“If Bill Gates had been British he’d be running the largest software company in Guildford by now.”
A former Design Council chair once remarked. We seem to be great in the UK at innovation but not so good at bringing ideas to market and making a profit. Why are we so bad at commercialising innovation?
I think there are 4 main reason gaps for this –
1. Culture gap
Unlike the US we fear failure more and take rejection more personally. Maybe we need to learn to accept failure more as part of business and stop being so risk averse. Recognising that the US sets the standard for entrepreneurship, the UK government and the Kansas City based Kauffman Foundation have set up scholarship programmes for British innovators to learn from American entrepreneurs. Some of the participants have been struck by the level of altruism among successful, self-made Americans. The participants say that in the UK people are more reticent to help in an altruistic way. The American mentors will give their time for free and open up their Rolodex and give them contacts.
2. Skills gap
Commercialisation for many inventors is a barrier as they have little experience of the commercial world and an adverse nature towards spending money on bought in expertise. Some view commercial assistance with hesitation and mistrust due to the blood sweat and tears that have gone in to creating their baby. Why should they just hand their baby over to someone else and also pay them to look after it? Sales and marketing is deeply mistrusted and misunderstood. Any new money that comes in will be used for more R&D, as this is their comfort zone.
3. Valuation gap
Inventors are often cash-strapped, good ideas people or academics with a major inability to communicate with business. Often inventors try to use money spent already on R&D to value their equity stake which just doesn’t cut it with commercial investors. They’ll over value their ideas and are reluctant to give up any of their ‘asset’ when it comes to wanting finance to move towards final development or commercialisation. They are largely adverse to releasing equity or control to attract further investment, preferring to own 100% of nothing as opposed to 50% of something. We see this all to often in the Dragon’s Den!
4. Funding gap
Funding is often available from seed funds and grants to get the idea to a point of final development and to prove a first version. However after that time, any funding is given through a different scheme with its own specific sets of criteria which the companies are not at the right point yet to comply with. There is therefore a funding and assistance gap from final development to commercialisation. Even before venture capitalists went into hiding, they only invested a fraction of their cash in early stage UK technology (£200m out of £34bn in 2007) and commercialisation capital often falls below minimum venture capital levels.
James Dyson was rejected by the UK government under the previous technology grant SMART scheme 6 times. His project was deemed commercially unviable as they could not see how he was going to take on the current market incumbents. However he did and sold 64 million units in 2008. Why was he rejected? Dyson spends around 11% on R&D per annum. A much higher average than others in the UK I would bet.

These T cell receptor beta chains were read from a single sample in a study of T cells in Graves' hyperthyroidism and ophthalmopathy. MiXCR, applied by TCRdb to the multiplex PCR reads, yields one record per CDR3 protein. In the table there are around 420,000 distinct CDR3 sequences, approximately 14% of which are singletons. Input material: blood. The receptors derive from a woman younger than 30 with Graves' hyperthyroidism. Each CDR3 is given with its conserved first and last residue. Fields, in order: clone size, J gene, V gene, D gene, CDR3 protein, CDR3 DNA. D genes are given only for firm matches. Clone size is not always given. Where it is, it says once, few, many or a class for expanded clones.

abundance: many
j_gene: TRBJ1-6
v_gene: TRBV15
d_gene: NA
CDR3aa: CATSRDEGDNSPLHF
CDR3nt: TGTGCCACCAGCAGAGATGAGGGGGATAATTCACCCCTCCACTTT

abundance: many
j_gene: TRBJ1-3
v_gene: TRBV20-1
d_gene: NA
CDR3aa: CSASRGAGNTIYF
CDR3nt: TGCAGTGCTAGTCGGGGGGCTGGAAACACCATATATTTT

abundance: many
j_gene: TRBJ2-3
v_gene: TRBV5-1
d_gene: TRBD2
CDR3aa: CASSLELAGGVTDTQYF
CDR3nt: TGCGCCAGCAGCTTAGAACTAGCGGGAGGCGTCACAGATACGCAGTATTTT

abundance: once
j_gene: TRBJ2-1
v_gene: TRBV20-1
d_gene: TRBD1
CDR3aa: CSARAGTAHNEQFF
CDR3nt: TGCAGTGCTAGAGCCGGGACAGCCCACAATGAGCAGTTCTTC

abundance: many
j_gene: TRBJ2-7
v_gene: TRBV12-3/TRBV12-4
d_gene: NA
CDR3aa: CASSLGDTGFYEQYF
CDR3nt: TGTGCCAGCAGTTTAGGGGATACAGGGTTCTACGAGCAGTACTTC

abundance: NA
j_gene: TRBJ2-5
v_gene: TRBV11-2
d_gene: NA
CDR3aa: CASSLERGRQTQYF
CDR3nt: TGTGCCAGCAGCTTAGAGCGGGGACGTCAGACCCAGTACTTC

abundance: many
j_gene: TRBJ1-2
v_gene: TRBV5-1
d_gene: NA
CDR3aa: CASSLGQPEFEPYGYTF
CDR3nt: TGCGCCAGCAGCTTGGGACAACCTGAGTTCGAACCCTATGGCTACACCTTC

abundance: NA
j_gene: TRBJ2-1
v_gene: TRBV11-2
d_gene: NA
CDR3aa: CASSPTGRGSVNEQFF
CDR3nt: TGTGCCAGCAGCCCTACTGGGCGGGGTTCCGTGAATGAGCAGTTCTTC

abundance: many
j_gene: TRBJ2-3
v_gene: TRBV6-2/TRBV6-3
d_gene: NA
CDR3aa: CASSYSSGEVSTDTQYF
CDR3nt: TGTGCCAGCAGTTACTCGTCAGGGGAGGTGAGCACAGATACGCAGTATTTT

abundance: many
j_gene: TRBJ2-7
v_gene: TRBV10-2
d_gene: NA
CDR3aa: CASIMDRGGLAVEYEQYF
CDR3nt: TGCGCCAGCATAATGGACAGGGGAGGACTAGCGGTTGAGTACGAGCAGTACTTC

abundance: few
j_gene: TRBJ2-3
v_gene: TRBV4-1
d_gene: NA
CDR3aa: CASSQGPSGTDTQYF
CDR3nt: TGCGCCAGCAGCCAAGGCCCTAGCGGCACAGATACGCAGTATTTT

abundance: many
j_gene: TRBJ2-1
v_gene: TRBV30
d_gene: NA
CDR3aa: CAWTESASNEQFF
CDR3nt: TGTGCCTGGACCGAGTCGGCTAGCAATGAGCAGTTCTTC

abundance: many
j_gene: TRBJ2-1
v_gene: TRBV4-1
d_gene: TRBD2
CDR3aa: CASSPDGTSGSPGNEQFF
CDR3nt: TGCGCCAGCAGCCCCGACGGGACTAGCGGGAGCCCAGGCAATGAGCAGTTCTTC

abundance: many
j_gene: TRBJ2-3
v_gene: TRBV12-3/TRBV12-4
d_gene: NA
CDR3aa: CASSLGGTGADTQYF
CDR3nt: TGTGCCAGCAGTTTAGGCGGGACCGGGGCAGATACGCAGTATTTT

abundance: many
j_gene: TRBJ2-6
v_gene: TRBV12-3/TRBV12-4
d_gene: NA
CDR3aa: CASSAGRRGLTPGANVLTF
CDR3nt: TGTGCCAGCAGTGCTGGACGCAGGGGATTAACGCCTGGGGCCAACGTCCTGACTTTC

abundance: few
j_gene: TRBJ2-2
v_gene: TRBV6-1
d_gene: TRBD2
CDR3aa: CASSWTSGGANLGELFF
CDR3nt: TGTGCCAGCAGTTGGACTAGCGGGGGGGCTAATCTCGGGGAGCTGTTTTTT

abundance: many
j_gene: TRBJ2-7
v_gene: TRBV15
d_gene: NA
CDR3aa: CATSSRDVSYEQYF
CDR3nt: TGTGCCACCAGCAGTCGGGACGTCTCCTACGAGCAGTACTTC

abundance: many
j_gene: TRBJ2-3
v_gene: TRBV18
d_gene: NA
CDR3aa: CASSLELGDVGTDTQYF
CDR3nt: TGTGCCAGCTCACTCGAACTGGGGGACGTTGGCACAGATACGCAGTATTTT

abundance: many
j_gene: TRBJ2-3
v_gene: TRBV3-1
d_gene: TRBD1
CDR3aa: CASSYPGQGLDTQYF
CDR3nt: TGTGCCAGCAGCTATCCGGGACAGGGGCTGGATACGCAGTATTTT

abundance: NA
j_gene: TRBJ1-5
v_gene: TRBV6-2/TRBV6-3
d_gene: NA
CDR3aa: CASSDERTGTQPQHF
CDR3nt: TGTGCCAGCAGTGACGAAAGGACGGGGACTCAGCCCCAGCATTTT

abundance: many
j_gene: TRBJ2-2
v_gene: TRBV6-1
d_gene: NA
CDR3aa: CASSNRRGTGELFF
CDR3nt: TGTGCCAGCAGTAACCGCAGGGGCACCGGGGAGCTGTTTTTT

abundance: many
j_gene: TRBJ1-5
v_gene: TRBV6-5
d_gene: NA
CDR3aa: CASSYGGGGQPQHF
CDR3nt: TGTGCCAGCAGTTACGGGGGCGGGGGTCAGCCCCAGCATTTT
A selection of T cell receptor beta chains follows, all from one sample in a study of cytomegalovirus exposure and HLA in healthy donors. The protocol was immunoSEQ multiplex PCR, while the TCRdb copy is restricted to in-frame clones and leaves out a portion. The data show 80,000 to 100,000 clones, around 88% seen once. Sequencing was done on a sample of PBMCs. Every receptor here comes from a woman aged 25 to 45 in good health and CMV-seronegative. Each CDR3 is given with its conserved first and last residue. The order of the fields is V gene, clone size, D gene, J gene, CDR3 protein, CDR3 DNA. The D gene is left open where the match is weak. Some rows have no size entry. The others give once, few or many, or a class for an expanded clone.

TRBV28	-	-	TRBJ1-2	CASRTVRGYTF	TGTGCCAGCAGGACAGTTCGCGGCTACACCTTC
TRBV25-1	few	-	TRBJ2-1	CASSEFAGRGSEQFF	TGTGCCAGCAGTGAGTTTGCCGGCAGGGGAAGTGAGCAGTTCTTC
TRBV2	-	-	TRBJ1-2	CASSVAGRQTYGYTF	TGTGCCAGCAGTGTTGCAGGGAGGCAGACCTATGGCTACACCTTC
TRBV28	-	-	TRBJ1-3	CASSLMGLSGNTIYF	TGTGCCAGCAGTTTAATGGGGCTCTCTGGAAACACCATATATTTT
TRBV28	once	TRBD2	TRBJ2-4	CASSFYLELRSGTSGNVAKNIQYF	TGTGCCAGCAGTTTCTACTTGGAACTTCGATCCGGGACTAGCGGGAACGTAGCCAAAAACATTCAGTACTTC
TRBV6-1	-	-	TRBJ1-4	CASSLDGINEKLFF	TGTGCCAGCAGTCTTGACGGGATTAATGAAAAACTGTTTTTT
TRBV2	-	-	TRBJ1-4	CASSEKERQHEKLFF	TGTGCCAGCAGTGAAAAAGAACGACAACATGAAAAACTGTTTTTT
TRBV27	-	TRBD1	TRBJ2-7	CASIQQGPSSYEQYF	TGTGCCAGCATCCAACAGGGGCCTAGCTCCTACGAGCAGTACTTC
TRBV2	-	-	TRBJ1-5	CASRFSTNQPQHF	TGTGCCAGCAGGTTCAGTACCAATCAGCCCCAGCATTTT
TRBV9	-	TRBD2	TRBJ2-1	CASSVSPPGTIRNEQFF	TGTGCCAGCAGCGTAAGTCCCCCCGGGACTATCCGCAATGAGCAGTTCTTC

So what can be done?
Government – needs to look at more funding towards strengthening the link between R&D and business, as opposed to putting it all into R&D itself. After all, what is the point in inventing something if nobody gets to reap the benefits?
Market test early – the sooner you can bring a prototype to market, the sooner you’ll get good market feedback and the sooner you’ll be able to launch. Never underestimate the power of early customer experience feedback in helping to design a product or service that will be a market winner. I have known too many inventors who polish their diamonds for years and years before even engaging with the market. Ideally build your value proposition from the beginning and refine it regularly with customer experience. My experience of working with early stage companies suggests that if they build their value proposition early in this iterative way, they get to market much faster and start generating profits much faster than companies who don’t.
Build whole-brain teams – innovators are often discerning, thoughtful and meticulous and have a certain intellectual snobbery about their creations. They are often not the best people to bring their creations to market and sometimes view sales and marketing with suspicion, even contempt.
Recognise that there is a need to bring the detail, rational types together with the more relationship focused, doer types into whole-brain innovation and commercialisation teams.
Some of the best innovation and commercial marriages are between the so called left brainers and right brainers. The Pixar director Brad Bird and the producer John Walker are “famous for fighting openly”, Bird has been quoted as saying, “because he’s got to get it done and I’ve got to make it as good as it can be before it gets done.” (the CTQ tool can be used to help profile people to create whole-brain teams)
What are the other key ingredients to making the UK better at bringing ideas to market?
With thanks for input to this article from Ian Heywood, UK Grants Ltd.
Acknowledgements to The Design Council’s ‘Inventing a Profit’ paper and the Harvard Business Review article ‘Innovation in Turbulent Times’.